The Best Exercises for Preventing Pain on the Bicycle
It’s the rare cyclist who hasn’t had the odd ache or pain while on the bike. The difference between an occasional sore spot and a nagging injury can be your willingness to do some behind-the-scenes work for your body.
According to research that has delved into bicycling overuse injuries, riders’ top sore spots are:
- the lower back
- the knees
- and the neck.
We’re talking here about repetitive use symptoms (not acute injuries like broken bones or road rash) of the musculoskeletal variety (saddle sores can be a topic for another time).
Bike fit, gearing choice, and riding volume are all external variables that play into overuse injuries and are each worthy of investigation. A poorly fitting bike is the largest contributor to chronic pain in cyclists but can easily be avoided by seeking out a qualified professional before you start logging big miles. Internal factors include strength, neuromuscular control, and mobility–things you can modify with specific training like the following exercises.
- Lateral band walks target your gluteus medius and minimus, muscles that support your pelvis during weight-bearing activities like walking, running, and jumping. Because cycling is a sport that restricts your body to movement in the sagittal plane (forward and backward), lateral muscles like the ones in your outer hips can get neglected. This muscle group also contributes to your ability to maintain alignment of your hip, knee, and foot during the pedal stroke.
- Single-leg bridges require your deep core muscles, including the transverse abdominis, to stabilize your pelvis while the glutes extend your hip. The gluteus maximus, in particular, contributes to your power during the top of the pedal stroke and does much of the work during this exercise.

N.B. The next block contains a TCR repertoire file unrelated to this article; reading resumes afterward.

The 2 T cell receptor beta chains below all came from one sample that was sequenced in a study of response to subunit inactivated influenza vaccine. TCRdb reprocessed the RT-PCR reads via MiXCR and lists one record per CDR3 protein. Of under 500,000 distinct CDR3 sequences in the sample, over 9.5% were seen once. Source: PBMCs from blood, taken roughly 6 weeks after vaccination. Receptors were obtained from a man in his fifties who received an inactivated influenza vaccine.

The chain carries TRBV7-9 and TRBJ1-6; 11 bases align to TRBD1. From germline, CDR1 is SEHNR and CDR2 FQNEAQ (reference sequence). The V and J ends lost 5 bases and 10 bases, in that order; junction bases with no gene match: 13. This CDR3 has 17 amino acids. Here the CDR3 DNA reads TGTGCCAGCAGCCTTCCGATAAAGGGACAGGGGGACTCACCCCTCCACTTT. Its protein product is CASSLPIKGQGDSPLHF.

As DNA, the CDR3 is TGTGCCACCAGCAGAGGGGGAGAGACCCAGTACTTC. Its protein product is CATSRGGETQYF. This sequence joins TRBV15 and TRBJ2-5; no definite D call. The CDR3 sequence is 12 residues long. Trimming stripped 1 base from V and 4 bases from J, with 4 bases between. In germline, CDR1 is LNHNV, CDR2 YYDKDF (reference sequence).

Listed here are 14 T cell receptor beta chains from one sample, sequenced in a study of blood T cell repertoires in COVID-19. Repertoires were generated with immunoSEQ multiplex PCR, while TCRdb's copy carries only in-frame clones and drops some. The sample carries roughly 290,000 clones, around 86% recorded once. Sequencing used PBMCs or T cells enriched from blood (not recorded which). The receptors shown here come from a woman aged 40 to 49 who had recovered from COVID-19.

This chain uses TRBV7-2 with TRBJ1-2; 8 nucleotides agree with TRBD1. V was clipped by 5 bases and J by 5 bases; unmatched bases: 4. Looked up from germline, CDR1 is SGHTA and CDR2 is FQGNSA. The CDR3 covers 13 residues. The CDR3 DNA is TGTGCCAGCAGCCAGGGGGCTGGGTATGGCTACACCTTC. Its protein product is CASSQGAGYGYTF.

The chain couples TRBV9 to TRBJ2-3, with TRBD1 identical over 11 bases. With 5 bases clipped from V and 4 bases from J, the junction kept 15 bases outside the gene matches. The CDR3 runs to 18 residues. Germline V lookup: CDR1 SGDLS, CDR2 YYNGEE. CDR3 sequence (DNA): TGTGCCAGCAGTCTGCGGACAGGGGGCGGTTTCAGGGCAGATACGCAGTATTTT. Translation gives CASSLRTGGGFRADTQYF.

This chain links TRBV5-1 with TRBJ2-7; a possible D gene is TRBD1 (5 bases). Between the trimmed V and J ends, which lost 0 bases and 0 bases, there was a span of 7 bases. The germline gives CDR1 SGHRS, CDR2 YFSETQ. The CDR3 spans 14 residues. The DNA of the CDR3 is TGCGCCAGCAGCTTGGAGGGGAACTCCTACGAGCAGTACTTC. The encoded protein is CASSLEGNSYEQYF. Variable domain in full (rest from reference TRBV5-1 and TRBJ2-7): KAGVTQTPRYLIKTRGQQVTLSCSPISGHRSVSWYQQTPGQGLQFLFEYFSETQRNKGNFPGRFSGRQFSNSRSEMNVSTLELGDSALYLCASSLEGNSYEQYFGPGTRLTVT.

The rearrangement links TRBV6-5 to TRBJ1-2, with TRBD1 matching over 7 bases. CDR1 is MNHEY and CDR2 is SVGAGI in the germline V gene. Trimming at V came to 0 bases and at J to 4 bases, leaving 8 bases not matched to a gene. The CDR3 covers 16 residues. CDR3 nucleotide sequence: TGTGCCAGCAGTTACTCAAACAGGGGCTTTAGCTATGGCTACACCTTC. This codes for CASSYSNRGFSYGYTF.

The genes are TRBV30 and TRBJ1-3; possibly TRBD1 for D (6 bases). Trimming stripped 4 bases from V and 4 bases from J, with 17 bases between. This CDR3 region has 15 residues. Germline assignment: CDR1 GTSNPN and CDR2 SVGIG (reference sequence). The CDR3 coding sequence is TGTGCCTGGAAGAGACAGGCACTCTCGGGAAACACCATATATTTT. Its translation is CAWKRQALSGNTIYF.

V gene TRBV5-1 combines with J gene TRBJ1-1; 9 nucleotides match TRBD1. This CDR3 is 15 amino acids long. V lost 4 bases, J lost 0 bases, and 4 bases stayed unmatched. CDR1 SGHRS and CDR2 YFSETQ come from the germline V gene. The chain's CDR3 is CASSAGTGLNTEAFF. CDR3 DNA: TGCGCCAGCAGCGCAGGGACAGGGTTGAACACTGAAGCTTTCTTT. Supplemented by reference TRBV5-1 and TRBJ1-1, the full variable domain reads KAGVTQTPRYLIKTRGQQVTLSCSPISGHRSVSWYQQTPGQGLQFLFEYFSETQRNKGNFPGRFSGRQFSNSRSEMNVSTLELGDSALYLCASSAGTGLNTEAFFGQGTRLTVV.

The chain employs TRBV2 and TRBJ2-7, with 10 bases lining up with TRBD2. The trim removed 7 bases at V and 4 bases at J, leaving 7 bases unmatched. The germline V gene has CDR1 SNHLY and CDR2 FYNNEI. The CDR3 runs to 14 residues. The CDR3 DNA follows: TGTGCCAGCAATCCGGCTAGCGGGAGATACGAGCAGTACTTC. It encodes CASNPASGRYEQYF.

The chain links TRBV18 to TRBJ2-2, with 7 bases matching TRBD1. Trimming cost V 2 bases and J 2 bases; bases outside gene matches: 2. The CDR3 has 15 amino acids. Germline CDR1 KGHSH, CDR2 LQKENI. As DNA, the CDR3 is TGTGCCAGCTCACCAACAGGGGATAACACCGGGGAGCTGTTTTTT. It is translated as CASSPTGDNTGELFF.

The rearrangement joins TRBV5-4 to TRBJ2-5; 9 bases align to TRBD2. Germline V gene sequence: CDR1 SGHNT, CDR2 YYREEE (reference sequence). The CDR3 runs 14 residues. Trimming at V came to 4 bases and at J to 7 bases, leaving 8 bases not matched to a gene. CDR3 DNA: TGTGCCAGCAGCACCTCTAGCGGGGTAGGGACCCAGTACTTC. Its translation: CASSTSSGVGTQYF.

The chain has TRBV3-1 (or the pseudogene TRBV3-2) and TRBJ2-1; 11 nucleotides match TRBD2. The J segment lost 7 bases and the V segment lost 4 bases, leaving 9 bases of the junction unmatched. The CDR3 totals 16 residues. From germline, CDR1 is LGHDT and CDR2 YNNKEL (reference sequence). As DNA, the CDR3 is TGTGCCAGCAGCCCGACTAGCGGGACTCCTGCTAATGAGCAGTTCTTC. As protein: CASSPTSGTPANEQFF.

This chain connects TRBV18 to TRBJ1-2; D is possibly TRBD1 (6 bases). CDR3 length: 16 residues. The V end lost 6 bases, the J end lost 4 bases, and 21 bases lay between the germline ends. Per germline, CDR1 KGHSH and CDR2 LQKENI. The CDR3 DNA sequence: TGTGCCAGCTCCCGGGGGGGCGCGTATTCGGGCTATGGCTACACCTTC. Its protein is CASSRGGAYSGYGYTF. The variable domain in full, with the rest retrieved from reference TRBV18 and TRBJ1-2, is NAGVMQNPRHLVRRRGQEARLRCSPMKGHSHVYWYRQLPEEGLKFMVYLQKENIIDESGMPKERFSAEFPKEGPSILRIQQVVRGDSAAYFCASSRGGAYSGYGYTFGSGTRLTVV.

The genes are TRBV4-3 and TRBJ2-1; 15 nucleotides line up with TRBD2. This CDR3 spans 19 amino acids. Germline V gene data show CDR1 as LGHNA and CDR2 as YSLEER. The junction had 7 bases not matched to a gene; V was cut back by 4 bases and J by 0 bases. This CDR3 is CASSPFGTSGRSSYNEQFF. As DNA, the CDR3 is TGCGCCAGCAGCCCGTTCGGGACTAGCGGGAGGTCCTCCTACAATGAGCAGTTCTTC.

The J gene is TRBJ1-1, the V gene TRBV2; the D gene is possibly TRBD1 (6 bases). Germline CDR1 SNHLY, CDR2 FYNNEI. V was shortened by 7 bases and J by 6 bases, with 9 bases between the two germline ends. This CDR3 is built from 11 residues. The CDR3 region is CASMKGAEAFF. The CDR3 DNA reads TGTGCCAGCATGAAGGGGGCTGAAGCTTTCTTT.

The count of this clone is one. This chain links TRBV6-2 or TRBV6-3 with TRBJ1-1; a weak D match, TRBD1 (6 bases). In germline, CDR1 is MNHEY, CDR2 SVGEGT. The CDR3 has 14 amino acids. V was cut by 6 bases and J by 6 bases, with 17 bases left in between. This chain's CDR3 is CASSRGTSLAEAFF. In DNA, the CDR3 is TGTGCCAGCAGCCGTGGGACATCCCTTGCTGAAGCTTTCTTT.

- Superman exercises offer an opportunity to build the endurance of your back extensors, which you need to maintain an optimal position of your spine while riding. Many people experience lower back pain as their extensors fatigue and fail to support a neutral spine position.
- Planks are a simple way to train shoulder and trunk stability. Muscles like the serratus anterior must stabilize your scapula as your arms absorb road vibration and support your upper body.
- Foam roll pec stretches allow your pectorals to lengthen, reversing the on-bike position of forward shoulders and flexed upper back. Your neck also has a chance to relax out of its hyperextended position and settle back in line with your shoulders.
- Hip flexor stretches: active (kneeling lunge) or passive (Thomas stretch) open up your anterior hip and combat tightness that can contribute to lower back pain. The psoas and rectus femoris are lengthened during these stretches.
Do your future self a favor and make time for these exercises–support the body that supports you getting out there on the bike!
Please take note: these exercises are suggested for the healthy cyclist interested in preventing common overuse injuries. If you are experiencing pain, seek out a qualified medical professional for specific advice and treatment.
Author: Marin Campbell, PT, DPT